80,000 strike in South Africa’s gold sector

Wage disputes have spilled over into strikes in South Africa as 80,000 gold miners go on strike.

Unions have warned they are ready to strike until Christmas to guarantee better pay.

The gold sector workforce has 140,000 people, and the NUM stands for around 70,000 to 80,000 of them.

The National Union of Mineworkers are now asking for a 10 per cent pay rise, trimmed down from the 60 to 150 per cent hike for entry-level workers they were demanding earlier.

They were earlier calling for an additional R2300 ($224) a month for surface and open cast miners and R3, 000 for underground miners.

The strike comes this week as the NUM rejected the final pay rise proposal from the gold mining industry.

Seven gold mining firms proposed a pay rise of 6.5 per cent.

The Financial Times reports the strikes have impacted around two-thirds of production in the country’s gold sector. A spokesperson for producers said the gold industry was running at 30 per cent volume.

Management said the industry, which is already feeling the brunt of burgeoning costs and lower prices, would be at peril if the strikes continue.

They predict they could lose about R349 million ($33.8 million) a day in revenue if the strike continues. They could also experience an economic loss of about R597 million a day.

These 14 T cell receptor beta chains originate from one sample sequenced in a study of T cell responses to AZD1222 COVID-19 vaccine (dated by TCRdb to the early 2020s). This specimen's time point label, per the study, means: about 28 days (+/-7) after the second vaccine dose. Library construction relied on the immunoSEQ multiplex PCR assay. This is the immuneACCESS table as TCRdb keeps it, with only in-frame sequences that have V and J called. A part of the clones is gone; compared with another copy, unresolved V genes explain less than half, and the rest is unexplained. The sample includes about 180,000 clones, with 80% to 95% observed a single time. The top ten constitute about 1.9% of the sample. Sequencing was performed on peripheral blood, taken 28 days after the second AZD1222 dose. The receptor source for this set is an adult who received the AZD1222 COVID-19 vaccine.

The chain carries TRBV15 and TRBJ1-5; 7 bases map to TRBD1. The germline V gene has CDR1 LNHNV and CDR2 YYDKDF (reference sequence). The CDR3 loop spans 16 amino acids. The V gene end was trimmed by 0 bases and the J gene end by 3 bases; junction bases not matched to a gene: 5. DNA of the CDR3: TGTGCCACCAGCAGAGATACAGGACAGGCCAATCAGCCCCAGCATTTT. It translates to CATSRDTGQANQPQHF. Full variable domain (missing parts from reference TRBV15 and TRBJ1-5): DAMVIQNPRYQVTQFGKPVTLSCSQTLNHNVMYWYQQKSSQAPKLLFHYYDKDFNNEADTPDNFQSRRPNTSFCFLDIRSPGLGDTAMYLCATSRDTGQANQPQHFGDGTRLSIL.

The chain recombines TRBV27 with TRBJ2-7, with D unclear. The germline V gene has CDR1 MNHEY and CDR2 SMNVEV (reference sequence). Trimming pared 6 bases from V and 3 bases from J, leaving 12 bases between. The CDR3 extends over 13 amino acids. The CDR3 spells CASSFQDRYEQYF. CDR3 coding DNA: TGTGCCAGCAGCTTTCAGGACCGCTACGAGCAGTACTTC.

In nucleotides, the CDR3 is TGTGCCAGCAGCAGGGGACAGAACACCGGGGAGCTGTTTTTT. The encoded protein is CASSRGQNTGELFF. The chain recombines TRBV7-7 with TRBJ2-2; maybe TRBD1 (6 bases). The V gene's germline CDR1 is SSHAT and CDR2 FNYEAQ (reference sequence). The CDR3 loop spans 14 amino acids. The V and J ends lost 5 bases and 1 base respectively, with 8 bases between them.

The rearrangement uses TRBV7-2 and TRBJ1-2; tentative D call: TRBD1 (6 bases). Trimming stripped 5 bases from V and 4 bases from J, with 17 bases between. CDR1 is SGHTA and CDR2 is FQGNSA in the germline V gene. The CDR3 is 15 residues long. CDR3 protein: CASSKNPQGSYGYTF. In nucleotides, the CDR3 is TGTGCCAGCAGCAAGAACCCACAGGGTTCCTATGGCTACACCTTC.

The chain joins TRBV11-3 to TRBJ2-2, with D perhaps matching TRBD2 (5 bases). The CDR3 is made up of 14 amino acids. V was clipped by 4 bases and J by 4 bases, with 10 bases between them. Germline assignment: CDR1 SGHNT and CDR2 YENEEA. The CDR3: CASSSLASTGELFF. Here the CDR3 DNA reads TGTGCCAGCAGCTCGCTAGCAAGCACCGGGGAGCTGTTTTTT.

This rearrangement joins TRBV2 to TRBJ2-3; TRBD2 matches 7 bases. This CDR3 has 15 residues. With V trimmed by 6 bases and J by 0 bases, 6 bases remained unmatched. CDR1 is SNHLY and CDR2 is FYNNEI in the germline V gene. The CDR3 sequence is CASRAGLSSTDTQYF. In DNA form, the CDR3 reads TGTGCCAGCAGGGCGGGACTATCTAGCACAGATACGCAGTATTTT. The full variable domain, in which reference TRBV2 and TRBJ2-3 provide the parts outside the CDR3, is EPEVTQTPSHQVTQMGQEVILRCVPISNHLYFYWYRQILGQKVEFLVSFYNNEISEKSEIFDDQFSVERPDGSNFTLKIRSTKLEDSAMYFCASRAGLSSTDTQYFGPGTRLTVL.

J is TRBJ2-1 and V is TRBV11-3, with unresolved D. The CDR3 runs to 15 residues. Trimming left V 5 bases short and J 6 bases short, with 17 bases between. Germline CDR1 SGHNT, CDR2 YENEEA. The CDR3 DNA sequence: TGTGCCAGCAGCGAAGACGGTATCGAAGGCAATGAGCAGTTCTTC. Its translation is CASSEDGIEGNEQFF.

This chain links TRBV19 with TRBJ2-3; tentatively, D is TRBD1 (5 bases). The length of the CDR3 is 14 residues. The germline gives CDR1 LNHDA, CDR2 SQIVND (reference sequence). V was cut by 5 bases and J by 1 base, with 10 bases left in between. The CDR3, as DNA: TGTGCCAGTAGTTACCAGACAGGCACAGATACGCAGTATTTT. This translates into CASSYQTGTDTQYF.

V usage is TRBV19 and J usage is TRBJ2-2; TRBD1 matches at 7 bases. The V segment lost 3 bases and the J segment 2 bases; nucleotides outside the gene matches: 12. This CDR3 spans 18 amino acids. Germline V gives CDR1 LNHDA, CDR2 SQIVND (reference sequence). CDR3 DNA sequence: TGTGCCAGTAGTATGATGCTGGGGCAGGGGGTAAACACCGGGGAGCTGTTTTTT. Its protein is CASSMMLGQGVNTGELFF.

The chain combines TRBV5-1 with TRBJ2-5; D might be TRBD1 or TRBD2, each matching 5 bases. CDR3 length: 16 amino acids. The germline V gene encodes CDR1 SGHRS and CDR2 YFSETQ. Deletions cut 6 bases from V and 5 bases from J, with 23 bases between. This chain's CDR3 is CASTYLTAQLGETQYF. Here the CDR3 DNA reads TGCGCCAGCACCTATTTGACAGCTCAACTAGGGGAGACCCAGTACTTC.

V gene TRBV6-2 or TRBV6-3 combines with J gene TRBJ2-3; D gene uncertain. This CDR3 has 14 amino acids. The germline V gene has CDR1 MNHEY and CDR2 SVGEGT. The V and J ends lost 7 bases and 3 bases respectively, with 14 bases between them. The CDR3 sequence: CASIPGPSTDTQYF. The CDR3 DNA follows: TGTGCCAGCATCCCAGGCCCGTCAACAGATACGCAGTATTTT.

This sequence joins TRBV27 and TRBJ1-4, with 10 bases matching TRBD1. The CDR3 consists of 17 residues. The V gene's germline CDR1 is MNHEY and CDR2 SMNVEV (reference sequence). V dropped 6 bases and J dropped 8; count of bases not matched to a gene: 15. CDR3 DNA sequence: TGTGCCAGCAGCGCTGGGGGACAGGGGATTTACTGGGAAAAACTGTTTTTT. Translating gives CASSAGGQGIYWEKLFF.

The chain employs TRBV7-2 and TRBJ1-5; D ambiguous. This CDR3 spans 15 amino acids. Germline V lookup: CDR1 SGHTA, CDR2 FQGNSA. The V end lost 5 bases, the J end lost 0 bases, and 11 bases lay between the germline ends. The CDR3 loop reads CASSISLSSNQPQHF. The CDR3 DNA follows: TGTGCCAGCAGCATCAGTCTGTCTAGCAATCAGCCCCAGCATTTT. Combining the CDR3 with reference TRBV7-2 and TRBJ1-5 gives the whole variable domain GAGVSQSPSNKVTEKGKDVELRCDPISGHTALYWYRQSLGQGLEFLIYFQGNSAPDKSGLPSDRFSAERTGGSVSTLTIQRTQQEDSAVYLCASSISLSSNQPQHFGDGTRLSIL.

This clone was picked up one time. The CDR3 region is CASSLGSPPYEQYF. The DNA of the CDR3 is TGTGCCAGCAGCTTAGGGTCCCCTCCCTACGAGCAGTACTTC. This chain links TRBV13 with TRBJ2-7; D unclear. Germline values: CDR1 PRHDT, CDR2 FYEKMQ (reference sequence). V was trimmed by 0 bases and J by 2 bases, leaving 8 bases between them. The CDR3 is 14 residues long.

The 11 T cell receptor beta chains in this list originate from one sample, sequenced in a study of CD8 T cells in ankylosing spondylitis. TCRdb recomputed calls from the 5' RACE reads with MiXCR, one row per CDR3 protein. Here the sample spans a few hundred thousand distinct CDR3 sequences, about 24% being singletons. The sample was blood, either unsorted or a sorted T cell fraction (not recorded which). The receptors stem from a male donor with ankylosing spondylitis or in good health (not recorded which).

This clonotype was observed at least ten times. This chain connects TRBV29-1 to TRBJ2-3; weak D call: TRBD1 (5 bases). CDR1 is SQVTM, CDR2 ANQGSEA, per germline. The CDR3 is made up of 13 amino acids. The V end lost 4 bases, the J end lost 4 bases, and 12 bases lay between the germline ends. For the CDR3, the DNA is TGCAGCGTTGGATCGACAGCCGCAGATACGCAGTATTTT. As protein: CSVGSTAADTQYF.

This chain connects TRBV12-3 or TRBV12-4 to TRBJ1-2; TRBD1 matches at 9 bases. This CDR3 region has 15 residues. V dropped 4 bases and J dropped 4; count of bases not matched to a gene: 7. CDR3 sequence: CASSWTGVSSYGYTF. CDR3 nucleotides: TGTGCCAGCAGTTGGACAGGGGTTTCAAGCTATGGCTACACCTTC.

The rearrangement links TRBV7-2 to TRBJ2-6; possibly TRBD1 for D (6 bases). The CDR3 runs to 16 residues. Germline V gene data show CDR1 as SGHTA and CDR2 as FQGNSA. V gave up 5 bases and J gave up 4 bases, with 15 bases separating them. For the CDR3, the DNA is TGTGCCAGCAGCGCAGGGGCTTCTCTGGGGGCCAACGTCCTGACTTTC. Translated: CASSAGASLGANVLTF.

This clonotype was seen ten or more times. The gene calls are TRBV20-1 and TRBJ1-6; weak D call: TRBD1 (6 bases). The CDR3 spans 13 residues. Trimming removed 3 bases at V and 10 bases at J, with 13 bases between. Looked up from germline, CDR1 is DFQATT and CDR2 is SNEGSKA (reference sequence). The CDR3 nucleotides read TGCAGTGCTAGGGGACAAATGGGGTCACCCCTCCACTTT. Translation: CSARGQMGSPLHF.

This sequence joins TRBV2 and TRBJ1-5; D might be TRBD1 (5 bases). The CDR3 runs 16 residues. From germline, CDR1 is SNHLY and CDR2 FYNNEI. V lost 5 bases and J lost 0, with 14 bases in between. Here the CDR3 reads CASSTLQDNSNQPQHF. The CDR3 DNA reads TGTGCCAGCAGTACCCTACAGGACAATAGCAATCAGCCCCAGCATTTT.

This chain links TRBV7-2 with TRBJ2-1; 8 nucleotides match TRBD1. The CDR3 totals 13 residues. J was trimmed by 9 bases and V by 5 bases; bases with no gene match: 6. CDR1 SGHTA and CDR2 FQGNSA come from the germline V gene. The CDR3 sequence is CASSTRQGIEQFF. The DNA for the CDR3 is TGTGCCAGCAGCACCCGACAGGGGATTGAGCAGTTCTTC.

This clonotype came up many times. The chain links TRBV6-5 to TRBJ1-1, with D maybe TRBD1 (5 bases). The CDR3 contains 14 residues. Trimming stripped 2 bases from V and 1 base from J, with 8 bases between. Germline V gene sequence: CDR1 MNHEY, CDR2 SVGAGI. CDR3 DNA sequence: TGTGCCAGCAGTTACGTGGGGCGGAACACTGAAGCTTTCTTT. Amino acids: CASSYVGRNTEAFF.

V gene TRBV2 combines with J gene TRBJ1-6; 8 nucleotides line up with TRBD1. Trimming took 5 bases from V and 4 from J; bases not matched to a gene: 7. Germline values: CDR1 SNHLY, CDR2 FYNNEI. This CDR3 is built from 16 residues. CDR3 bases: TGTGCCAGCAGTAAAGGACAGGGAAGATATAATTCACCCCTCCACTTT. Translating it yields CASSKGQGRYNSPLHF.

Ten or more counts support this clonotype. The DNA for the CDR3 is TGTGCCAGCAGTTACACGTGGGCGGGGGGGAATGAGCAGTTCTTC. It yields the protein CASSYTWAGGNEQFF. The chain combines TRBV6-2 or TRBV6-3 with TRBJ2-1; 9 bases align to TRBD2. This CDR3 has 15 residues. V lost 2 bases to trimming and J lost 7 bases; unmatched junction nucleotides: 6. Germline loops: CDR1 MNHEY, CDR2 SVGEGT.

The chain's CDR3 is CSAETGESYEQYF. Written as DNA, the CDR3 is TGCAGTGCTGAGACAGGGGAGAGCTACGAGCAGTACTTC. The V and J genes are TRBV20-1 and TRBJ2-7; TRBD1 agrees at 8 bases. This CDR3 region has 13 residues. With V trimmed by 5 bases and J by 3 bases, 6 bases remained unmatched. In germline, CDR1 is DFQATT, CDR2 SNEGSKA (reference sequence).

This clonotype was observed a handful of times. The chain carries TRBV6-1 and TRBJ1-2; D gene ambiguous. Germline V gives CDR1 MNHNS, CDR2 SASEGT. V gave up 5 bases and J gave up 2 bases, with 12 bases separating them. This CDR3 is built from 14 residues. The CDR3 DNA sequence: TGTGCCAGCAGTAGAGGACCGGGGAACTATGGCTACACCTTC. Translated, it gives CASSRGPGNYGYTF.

Companies impacted include AngloGold, Ashanti, Gold Fields, Harmony Gold and Sibanye Gold.

But two smaller companies, Pan Africa Resources and Village Main Reef, have negotiated an almost eight per cent pay hike with the NUM.

The country president Jacob Zuma urged employees and unions to find a solution quickly.

A protracted strike going on as it is looking now is not helpful to the country, nor to the industry itself,” Zuma said.

“The strike hurts both sides; we can just appeal that they must find a solution.”

NUM’s rival, the Association of Mineworkers and Construction Union, has not joined the strike.

They said they will strike on their own terms rather than joining the NUM strikes.

They are demanding entry-level underground employees should get R12,500 a month while surface workers should get R11,500 a month.

But union officials labelled the company’s proposal to raise the monthly wage by R300 as a “slave wage”.

“This R300 cannot even subsidise bread for 30 days, so how would you call that an increase?”  

Entry-level workers in the gold sector earn an average R5000 a month. This can go up to R10000 with benefits.

Analysts previously said a mining pact by the government would not prevent strikes or assuage wage negotiations.

Violence has been at the centre of wage negotiations with an NUM leader killed and another one injured in June.

Police shot and killed 34 protesting platinum miners in one day in South Africa last year. 

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